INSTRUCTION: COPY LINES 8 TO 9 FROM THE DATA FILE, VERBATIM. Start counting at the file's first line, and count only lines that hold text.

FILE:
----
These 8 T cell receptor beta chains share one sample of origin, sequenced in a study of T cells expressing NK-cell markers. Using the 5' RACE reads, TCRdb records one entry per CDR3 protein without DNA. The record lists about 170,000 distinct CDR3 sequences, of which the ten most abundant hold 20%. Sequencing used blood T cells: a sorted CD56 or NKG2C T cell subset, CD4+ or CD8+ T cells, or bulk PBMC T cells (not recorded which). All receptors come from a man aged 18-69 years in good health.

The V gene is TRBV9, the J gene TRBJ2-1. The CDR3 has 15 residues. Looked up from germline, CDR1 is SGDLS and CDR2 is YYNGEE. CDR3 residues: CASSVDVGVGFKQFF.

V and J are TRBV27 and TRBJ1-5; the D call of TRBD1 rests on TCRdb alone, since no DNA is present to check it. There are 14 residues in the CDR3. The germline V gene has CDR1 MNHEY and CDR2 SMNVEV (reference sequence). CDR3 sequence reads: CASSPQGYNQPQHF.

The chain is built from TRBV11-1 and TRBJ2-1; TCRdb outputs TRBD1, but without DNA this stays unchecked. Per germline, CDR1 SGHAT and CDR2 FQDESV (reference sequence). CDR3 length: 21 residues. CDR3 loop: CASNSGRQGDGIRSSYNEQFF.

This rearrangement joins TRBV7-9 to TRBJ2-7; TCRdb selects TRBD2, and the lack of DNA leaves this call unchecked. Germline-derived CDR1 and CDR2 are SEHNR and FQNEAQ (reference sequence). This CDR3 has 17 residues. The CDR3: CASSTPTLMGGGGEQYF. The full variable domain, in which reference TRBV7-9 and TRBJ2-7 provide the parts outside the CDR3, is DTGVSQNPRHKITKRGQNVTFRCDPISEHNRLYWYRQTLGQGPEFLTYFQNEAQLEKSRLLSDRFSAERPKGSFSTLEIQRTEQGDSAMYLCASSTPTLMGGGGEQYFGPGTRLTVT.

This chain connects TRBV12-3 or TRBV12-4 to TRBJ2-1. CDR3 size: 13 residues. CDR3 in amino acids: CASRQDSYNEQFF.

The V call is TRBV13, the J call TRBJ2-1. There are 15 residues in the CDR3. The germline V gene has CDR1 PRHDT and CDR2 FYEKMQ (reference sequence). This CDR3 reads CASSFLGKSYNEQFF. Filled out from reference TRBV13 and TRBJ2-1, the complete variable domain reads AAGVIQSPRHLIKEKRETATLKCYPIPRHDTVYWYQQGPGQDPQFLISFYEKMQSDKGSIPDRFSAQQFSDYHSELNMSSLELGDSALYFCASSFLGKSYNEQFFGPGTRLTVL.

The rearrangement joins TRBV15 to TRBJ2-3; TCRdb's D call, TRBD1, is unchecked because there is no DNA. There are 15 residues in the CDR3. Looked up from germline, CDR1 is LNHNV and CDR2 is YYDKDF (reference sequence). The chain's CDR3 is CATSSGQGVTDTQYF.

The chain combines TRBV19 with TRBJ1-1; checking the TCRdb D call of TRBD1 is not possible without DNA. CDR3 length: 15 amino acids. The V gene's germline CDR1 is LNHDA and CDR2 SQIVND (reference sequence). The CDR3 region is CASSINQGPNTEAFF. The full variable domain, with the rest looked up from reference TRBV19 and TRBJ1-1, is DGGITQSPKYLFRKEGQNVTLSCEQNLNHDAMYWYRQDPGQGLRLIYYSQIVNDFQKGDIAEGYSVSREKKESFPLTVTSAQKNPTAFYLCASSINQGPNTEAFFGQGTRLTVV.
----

The rearrangement joins TRBV15 to TRBJ2-3; TCRdb's D call, TRBD1, is unchecked because there is no DNA. There are 15 residues in the CDR3. Looked up from germline, CDR1 is LNHNV and CDR2 is YYDKDF (reference sequence). The chain's CDR3 is CATSSGQGVTDTQYF.

The chain combines TRBV19 with TRBJ1-1; checking the TCRdb D call of TRBD1 is not possible without DNA. CDR3 length: 15 amino acids. The V gene's germline CDR1 is LNHDA and CDR2 SQIVND (reference sequence). The CDR3 region is CASSINQGPNTEAFF. The full variable domain, with the rest looked up from reference TRBV19 and TRBJ1-1, is DGGITQSPKYLFRKEGQNVTLSCEQNLNHDAMYWYRQDPGQGLRLIYYSQIVNDFQKGDIAEGYSVSREKKESFPLTVTSAQKNPTAFYLCASSINQGPNTEAFFGQGTRLTVV.